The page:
Remember that time when you briefly misplaced your phone? Remember how you felt?
Almost as if a piece of you was missing. Even though it was most likely hidden under the pile of mess scattered all over your bed or in your back pocket, that brief moment of disconnection gives us that same “heart-skips-a-beat” feeling similar to when you accidently skip a step on the stairs or lean too far back in your chair.
We are living in a world where social media has become so significant that it defines us as a person. Our beauty is judged off of how many “likes” our photos get or what kind of filter we used. We can’t hang out with someone unless we’ve properly stalked them all the way back to 2010. It’s as if we constantly need to be proving ourselves through “artsy” pictures or “witty” tweets in order to make it seem as if we’re funnier than we actually are or have more friends than we actually do.
It’s ironic how we morph ourselves into the most ideal version of ourselves behind the screen, but when we feel the desire to “connect”, we scroll through our feeds mindlessly not really caring at all that those two people we graduated with are back together again or that the vaguely attractive stranger whose name escapes you commented on your best friends photo, but it has the ability to cause more pain than ever. Like when you see that your ex is dating someone new or when an old picture of your friends from that party you weren’t invited to pops up or when that one friend comments on a status from when you were thirteen so everyone can see it. It’s like we can’t escape the past which can really hurt and do a lot of damage to our opinions of ourselves.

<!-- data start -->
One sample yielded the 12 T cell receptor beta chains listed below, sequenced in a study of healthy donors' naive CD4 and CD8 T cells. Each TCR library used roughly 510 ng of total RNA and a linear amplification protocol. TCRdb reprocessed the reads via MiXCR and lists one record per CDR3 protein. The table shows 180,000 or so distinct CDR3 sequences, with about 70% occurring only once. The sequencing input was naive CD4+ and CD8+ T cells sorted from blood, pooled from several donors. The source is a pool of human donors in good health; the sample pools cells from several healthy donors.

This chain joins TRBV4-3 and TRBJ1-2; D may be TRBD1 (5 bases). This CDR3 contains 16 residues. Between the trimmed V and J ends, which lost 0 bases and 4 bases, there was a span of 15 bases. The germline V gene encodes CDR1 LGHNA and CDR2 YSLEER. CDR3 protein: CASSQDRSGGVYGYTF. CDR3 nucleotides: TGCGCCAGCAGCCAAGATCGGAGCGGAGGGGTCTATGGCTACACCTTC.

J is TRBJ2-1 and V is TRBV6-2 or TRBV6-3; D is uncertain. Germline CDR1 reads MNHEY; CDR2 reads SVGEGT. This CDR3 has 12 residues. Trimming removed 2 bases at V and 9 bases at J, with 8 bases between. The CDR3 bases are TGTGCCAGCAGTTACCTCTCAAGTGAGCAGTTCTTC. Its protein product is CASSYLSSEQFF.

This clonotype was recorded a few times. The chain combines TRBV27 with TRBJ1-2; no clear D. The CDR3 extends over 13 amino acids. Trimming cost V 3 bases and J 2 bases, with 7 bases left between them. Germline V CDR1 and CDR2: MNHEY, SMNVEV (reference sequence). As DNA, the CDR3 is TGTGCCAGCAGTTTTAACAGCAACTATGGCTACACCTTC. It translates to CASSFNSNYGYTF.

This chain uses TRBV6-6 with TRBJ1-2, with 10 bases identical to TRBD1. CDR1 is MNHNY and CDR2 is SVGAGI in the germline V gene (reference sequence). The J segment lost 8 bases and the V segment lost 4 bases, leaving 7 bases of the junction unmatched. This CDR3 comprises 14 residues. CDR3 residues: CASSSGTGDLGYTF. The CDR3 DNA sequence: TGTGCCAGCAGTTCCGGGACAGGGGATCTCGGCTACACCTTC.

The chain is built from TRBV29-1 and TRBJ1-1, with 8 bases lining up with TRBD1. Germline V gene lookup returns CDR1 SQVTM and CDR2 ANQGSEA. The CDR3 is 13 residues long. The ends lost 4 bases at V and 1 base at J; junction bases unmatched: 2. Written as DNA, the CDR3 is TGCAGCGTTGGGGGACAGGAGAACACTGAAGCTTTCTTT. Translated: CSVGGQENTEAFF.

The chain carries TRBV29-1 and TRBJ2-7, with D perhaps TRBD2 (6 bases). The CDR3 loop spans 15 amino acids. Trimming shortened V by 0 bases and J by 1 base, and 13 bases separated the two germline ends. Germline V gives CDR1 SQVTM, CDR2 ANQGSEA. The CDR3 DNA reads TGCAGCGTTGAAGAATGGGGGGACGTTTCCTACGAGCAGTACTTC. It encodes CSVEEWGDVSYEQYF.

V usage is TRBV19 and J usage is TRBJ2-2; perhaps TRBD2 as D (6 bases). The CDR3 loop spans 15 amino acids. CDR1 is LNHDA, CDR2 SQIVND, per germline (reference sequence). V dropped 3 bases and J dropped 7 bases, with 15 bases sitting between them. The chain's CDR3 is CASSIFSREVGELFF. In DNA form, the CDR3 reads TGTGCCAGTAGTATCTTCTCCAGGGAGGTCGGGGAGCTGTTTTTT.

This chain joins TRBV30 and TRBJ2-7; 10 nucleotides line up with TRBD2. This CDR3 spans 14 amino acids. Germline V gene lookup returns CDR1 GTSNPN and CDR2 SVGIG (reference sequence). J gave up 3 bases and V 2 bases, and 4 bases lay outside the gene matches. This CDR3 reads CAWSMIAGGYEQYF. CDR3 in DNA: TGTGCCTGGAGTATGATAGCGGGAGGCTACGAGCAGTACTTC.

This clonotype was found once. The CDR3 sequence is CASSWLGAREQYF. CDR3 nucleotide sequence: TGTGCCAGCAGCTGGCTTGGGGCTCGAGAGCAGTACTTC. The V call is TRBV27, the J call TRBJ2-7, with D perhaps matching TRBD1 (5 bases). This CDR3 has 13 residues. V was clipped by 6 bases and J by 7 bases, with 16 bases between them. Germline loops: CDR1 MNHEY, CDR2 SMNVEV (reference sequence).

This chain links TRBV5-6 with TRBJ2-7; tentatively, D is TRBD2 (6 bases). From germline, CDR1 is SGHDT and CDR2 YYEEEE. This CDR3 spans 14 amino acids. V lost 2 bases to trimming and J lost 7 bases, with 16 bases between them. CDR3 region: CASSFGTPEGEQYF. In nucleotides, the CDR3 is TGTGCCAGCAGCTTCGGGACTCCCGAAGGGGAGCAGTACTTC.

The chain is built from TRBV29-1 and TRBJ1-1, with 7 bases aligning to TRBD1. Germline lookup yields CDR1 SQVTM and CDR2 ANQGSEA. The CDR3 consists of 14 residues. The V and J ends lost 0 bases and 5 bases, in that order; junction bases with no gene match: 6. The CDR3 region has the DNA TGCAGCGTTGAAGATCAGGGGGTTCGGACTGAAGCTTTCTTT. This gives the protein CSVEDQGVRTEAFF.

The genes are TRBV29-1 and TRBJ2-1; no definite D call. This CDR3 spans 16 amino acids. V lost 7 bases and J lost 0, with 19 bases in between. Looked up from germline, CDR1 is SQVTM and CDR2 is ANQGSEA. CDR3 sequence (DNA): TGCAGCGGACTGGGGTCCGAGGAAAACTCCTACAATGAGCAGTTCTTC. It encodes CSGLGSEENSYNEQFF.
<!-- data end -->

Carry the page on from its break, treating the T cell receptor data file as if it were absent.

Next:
Social media places too much emphasis on impressing everyone else through a screen rather than improving yourself as an actual person. We feed off of each other. You don’t need a filter to be beautiful. The person who you might actually impress may be the one sitting right next to you also staring at their phone. Your real friends will call you when it’s your birthday and the people who matter will be right there laughing and crying with you when life happens instead of sending you a “lol” or an “I’m sorry” text. Sharing that photo of the abused animal won’t save them and pretending you have an opinion on the most current debate doesn’t make you seem any smarter.
I’m guilty too. Now it’s more like we feel as if we have to put ourselves out there online. Like the “Everyone is doing it so if I stop then I’ll be missing out” kind of thing. You probably won’t be missing much. I’m not saying that social media should be banished forever because social media is actually a really great thing in a lot of ways. It connects you to people with similar interests, it allows you to share music or a funny article with a friend, businesses can promote themselves, and important news updates can spread like wildfire. I’m just saying that it shouldn’t be obsessed over or something that takes over who you are.
Be yourself and go out and make something of yourself. Smile at the person passing you instead of looking down and walk with confidence. We think of the internet as our primary means of connection, but we also have these really cool things called cars and airplanes and trains and feet so go take a trip and see someone you haven’t seen in a while. Hear their voice, listen to them laugh, and hold their hand. Write a thank you card to the people who mean something to you. All text looks exactly the same, but no two people write the same.
Humans are incredible. We can support our weight on only two legs. We have the most powerful brain. We have a beating heart that works non-stop keeping us alive. We have the ability to touch and to love. You are destined to do unbelievable things so go be that amazing human; not the robot you’re trying to be.